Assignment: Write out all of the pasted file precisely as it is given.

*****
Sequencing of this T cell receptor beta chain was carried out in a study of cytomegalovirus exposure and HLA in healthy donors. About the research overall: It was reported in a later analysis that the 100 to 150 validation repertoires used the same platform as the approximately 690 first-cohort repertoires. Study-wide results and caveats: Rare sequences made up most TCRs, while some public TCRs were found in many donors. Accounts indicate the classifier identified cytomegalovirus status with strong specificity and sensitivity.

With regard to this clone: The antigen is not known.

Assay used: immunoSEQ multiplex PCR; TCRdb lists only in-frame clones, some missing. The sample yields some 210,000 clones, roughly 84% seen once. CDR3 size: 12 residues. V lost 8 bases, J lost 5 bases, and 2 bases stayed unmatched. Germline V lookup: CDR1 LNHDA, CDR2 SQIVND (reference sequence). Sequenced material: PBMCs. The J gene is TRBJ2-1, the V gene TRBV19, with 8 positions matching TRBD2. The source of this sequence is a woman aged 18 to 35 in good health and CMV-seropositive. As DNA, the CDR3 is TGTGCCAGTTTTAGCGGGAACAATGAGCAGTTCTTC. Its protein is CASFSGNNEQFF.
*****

Sequencing of this T cell receptor beta chain was carried out in a study of cytomegalovirus exposure and HLA in healthy donors. About the research overall: It was reported in a later analysis that the 100 to 150 validation repertoires used the same platform as the approximately 690 first-cohort repertoires. Study-wide results and caveats: Rare sequences made up most TCRs, while some public TCRs were found in many donors. Accounts indicate the classifier identified cytomegalovirus status with strong specificity and sensitivity.

With regard to this clone: The antigen is not known.

Assay used: immunoSEQ multiplex PCR; TCRdb lists only in-frame clones, some missing. The sample yields some 210,000 clones, roughly 84% seen once. CDR3 size: 12 residues. V lost 8 bases, J lost 5 bases, and 2 bases stayed unmatched. Germline V lookup: CDR1 LNHDA, CDR2 SQIVND (reference sequence). Sequenced material: PBMCs. The J gene is TRBJ2-1, the V gene TRBV19, with 8 positions matching TRBD2. The source of this sequence is a woman aged 18 to 35 in good health and CMV-seropositive. As DNA, the CDR3 is TGTGCCAGTTTTAGCGGGAACAATGAGCAGTTCTTC. Its protein is CASFSGNNEQFF.